Xeno-Free In Vitro Cultivation and Osteogenic Differentiation of hAD-MSCs on Resorbable 3D Printed RESOMER

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dc.identifier.uri http://dx.doi.org/10.15488/10932
dc.identifier.uri https://www.repo.uni-hannover.de/handle/123456789/11014
dc.contributor.author Kirsch, Marline
dc.contributor.author Herder, Annabelle-Christin
dc.contributor.author Boudot, Cécile
dc.contributor.author Karau, Andreas
dc.contributor.author Rach, Jessica
dc.contributor.author Handke, Wiebke
dc.contributor.author Seltsam, Axel
dc.contributor.author Scheper, Thomas
dc.contributor.author Lavrentieva, Antonina
dc.date.accessioned 2021-05-14T07:42:03Z
dc.date.available 2021-05-14T07:42:03Z
dc.date.issued 2020
dc.identifier.citation Kirsch, M.; Herder, A.-C.; Boudot, C.; Karau, A.; Rach, J. et al.: Xeno-Free In Vitro Cultivation and Osteogenic Differentiation of hAD-MSCs on Resorbable 3D Printed RESOMER®. In: Materials 13 (2020), Nr. 15, 3399. DOI: https://doi.org/10.3390/ma13153399
dc.description.abstract The development of alloplastic resorbable materials can revolutionize the field of implantation technology in regenerative medicine. Additional opportunities to colonize the three-dimensionally (3D) printed constructs with the patient’s own cells prior to implantation can improve the regeneration process but requires optimization of cultivation protocols. Human platelet lysate (hPL) has already proven to be a suitable replacement for fetal calf serum (FCS) in 2D and 3D cell cultures. In this study, we investigated the in vitro biocompatibility of the printed RESOMER® Filament LG D1.75 materials as well as the osteogenic differentiation of human mesenchymal stem cells (hMSCs) cultivated on 3D printed constructs under the influence of different medium supplements (FCS, human serum (HS) and hPL). Additionally, the in vitro degradation of the material was studied over six months. We demonstrated that LG D1.75 is biocompatible and has no in vitro cytotoxic effects on hMSCs. Furthermore, hMSCs grown on the constructs could be differentiated into osteoblasts, especially supported by supplementation with hPL. Over six months under physiological in vitro conditions, a distinct degradation was observed, which, however, had no influence on the biocompatibility of the material. Thus, the overall suitability of the material LG D1.75 to produce 3D printed, resorbable bone implants and the promising use of hPL in the xeno-free cultivation of human MSCs on such implants for autologous transplantation have been demonstrated. eng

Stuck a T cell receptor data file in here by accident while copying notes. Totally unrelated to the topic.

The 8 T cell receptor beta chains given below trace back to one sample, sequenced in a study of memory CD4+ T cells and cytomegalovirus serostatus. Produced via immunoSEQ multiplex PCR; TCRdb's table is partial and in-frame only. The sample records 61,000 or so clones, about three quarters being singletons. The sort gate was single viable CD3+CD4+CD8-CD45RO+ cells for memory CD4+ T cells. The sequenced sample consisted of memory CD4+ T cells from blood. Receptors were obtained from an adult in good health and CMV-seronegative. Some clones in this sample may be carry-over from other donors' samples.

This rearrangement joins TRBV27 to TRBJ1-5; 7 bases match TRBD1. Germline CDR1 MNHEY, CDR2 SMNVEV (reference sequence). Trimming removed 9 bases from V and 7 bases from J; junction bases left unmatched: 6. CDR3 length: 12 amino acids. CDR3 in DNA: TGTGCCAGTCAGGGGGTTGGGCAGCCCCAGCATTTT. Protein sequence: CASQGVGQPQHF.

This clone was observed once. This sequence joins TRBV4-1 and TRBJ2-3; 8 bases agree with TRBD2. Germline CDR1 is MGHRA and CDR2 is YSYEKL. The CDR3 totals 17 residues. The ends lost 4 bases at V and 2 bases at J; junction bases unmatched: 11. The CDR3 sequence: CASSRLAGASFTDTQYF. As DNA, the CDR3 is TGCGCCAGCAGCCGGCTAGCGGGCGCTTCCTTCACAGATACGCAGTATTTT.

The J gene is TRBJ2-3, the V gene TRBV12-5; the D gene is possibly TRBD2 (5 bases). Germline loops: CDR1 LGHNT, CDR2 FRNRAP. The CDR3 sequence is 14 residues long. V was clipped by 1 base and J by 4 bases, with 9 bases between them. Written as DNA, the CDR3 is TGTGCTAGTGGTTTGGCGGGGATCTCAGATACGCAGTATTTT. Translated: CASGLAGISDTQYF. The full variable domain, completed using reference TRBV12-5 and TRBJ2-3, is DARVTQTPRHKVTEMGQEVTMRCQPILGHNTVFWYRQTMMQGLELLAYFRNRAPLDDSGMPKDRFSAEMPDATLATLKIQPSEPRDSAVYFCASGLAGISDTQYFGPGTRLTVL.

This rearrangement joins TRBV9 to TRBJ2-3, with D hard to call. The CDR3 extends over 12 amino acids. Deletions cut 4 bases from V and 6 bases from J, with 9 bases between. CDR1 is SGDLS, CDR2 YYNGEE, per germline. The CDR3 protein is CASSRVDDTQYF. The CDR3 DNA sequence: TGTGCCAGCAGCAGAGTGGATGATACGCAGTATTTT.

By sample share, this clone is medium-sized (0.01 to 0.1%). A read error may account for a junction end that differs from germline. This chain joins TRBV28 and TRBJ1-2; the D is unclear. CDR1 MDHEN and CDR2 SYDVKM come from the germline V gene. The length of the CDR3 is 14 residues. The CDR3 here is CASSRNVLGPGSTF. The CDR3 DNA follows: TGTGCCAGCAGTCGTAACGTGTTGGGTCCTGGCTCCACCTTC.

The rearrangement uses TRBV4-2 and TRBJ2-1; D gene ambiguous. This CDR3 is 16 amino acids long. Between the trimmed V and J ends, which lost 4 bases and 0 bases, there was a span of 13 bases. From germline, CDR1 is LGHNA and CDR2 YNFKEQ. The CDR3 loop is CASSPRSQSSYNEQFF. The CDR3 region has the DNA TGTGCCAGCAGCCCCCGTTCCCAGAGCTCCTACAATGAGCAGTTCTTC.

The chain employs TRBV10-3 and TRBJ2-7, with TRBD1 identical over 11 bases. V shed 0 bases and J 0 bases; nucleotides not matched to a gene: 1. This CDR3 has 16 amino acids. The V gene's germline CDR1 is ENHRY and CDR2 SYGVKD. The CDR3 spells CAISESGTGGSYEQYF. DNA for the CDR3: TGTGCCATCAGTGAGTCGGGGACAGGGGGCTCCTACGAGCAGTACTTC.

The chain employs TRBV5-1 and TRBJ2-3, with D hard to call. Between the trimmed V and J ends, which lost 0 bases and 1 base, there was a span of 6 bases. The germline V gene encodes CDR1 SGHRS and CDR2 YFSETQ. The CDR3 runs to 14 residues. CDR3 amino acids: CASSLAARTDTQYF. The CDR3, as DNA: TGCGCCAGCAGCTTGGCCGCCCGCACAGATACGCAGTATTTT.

dc.language.iso eng
dc.publisher Basel : MDPI
dc.relation.ispartofseries Materials 13 (2020), Nr. 15
dc.rights CC BY 4.0 Unported
dc.rights.uri https://creativecommons.org/licenses/by/4.0/
dc.subject resorbable polymers eng
dc.subject 3D printing eng
dc.subject in vitro biocompatibility eng
dc.subject RESOMER® eng
dc.subject in vitro degradation eng
dc.subject osteogenic differentiation eng
dc.subject human platelet lysate eng
dc.subject human serum eng
dc.subject fetal calve serum eng
dc.subject adipose tissue-derived mesenchymal stem cells (hAD-MSCs) eng
dc.subject.ddc 600 | Technik ger
dc.title Xeno-Free In Vitro Cultivation and Osteogenic Differentiation of hAD-MSCs on Resorbable 3D Printed RESOMER
dc.type Article
dc.type Text
dc.relation.essn 1996-1944
dc.relation.doi https://doi.org/10.3390/ma13153399
dc.bibliographicCitation.issue 15
dc.bibliographicCitation.volume 13
dc.bibliographicCitation.firstPage 3399
dc.description.version publishedVersion
tib.accessRights frei zug�nglich

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